Weapons of the Crusades

Topics: Ballista, Crossbow, Bow Pages: 7 (2574 words) Published: May 8, 2013
The Weapons of the Crusades
Guy Steuart
War in Society
Dr. Jobin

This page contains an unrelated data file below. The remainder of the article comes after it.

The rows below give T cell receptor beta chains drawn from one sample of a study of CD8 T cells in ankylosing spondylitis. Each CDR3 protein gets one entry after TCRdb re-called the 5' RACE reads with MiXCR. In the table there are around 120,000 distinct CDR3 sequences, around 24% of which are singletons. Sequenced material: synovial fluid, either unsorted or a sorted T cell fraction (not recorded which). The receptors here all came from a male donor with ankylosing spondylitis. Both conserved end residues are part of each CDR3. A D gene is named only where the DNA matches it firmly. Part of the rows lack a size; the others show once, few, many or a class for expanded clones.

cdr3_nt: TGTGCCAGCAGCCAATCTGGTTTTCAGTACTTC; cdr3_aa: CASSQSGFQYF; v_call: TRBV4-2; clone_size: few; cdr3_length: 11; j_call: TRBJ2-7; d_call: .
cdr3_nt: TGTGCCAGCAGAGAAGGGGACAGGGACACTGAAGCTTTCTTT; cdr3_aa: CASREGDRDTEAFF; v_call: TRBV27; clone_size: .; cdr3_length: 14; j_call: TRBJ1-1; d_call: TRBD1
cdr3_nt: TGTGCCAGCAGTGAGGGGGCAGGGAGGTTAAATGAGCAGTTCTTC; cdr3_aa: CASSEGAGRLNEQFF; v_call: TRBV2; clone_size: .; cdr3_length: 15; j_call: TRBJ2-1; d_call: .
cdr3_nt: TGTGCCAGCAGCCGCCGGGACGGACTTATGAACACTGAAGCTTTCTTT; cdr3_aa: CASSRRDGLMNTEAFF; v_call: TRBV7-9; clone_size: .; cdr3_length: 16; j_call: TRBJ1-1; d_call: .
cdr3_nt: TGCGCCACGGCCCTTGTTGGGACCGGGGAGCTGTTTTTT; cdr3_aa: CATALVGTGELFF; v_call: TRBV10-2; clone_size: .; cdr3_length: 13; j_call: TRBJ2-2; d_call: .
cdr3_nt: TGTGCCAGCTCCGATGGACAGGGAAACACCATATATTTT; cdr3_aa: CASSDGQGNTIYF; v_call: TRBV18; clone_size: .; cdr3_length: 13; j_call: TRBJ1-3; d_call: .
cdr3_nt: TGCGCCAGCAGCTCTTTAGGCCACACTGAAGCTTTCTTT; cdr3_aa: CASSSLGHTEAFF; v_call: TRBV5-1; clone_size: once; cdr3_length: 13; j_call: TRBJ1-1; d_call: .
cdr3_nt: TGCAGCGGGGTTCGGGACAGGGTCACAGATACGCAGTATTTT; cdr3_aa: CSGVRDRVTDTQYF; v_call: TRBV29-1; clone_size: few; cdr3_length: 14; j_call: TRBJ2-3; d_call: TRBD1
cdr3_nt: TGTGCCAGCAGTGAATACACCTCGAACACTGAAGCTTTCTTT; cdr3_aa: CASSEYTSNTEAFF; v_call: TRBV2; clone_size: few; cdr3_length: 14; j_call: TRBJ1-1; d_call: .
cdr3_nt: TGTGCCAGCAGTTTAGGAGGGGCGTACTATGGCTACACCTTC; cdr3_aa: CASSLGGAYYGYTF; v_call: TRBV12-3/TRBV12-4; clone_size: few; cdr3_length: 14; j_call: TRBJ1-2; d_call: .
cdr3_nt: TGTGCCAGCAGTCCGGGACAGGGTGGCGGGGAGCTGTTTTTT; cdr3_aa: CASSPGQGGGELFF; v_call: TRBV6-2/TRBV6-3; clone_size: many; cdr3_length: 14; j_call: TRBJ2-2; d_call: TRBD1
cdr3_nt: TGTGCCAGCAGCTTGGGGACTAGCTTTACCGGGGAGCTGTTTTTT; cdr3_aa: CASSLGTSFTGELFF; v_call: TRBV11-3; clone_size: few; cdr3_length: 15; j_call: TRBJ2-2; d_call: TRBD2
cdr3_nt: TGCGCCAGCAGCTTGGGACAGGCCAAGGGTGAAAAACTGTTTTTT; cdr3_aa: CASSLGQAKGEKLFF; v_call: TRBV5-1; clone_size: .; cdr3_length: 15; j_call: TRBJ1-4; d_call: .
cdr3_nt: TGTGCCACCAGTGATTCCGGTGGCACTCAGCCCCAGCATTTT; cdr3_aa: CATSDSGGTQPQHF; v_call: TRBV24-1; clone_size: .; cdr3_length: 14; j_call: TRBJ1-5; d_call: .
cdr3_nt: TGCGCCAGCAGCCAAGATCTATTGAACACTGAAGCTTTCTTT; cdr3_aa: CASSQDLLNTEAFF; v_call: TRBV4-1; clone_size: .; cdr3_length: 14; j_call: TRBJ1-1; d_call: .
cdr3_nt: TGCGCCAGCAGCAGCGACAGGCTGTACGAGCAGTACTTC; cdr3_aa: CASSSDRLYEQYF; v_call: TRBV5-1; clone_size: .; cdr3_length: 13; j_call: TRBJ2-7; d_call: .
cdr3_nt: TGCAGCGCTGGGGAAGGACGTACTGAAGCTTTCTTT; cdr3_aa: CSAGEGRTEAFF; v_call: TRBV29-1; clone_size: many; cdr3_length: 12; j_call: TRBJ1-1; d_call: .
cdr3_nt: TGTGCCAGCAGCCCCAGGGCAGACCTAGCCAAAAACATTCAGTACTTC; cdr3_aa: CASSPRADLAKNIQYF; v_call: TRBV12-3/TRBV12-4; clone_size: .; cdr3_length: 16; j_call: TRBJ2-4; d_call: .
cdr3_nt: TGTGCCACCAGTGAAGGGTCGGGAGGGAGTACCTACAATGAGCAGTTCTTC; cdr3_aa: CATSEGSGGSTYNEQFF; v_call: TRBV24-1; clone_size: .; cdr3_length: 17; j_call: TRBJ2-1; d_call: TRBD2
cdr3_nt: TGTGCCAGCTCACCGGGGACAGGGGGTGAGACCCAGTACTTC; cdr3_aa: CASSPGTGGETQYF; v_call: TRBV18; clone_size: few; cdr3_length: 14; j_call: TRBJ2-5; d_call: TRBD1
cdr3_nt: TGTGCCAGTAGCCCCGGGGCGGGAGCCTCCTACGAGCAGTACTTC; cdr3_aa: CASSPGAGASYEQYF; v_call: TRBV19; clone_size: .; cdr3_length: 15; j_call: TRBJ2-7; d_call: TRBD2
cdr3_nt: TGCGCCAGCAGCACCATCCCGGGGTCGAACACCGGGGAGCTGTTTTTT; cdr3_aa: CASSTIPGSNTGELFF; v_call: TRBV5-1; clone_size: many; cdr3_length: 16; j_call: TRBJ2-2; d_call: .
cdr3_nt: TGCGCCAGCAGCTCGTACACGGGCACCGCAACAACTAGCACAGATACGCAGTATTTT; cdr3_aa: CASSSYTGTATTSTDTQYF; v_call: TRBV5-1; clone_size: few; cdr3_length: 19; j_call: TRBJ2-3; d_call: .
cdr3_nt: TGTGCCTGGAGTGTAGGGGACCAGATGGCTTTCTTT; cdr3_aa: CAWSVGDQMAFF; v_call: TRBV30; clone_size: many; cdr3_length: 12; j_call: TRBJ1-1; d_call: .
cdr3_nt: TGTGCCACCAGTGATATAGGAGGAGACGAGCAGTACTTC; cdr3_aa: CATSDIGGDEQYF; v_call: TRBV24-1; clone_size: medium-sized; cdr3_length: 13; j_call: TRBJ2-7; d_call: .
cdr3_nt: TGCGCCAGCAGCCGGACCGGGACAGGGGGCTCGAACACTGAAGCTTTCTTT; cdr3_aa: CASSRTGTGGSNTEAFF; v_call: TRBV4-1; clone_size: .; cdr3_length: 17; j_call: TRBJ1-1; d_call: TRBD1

The Crusades were extremely violent times. With constant pressure to take back the holy city, armies were constantly fighting and killing. They were also always trying to find better and more efficient ways to fight and kill. Old weapons were engineered to be more destructive, new weapons were invented to destroy the ever-advancing technology in fortification. The three main categories of weaponry that were most important to the crusades were foot soldiers, knights, and siege weapons. One of the many siege weapons used during the crusades was the Trebuchet. It was extremely important to sieges and resembles the catapult, however the trebuchet was more complicated, intercut and damaging than its close relative. The trebuchet used a sling attached on one end to a wooden beam with a heavy weight at the other end of the beam. The beam was fixed at the top of two vertical supported arms to balance the horizontal, elevated beam. The trebuchet was loaded using a crank and pulley system to lower the sling side of the beam and raise the heavy weight side. Then the rope holding down the sling side was loosed which, in turn, would drop the weight causing the sling attached to the arm to quickly raise up releasing the projectile. The trebuchet had a very versatile arsenal, it was capable of firing boulders, sharp wooden poles and darts, fire, burning tar, burning sand, dung, dead and sometimes mutilated bodies or even disease ridden bodies, body parts, and dead animals, all of which caused utter chaos inside the castle walls. The force of the Trebuchet was capable of reducing castles, fortresses and cities to rubble with its immense firing power and its ability to launch up to 2000 missiles a day. The trebuchet was an extremely important and vital piece of any siege, capable of destroying even the most fortified cities, however its one downfall was its immobility. Trebuchets were built on-site by engineers who were on the field of battle directing soldiers on how to construct it. This was a slight problem because time was always of the essence in battle and in construction of the weapon. The time it took to build the trebuchet might have made the difference in winning or loosing a battle. Enemies could also disrupt or halt the construction of a trebuchet if they got too close. Another of the siege weapons used during the Crusading times was the Ballista. The Ballista was an extremely important siege weapon during the crusades as well. It was built similarly to a giant crossbow and was loaded and fired similarly. The biggest difference, however, was its size. The Ballista was designed to essentially be a medieval missile launcher powered by two short bow arms. It was capable of firing huge wooden or ironclad darts or arrows. The projectiles were powered by twisted skeins of rope, hair, or sinew that were cranked back and attached to a firing mechanism at the opposite end of rope. Then, the projectile could be loaded and fired; the ballista design was based on a huge dart-throwing machine. The balista was capable of firing its projectiles at a flat trajectory or into the air. The projectiles from the balista were designed to be capable of penetrating through multiple enemy lines. This siege weapon was extremely important for the front lines of an attack. It was light, highly mobile, accurate and fast. The gunmen were capable of firing 1000 rounds in one day making it an extremely dangerous and terrifying weapon. Its only downfall was the weight of the rounds it could fire. It could never have the pure destruction power of the trebuchet, which was built to launch huge boulders. Its lightweight rounds slightly hindered its ability as a siege weapon, however its ability to mow down the enemy makes up for its lack of size. Of these two siege weapons, the Balista come across as the more dangerous. The trebuchet, although extremely powerful and capable of...
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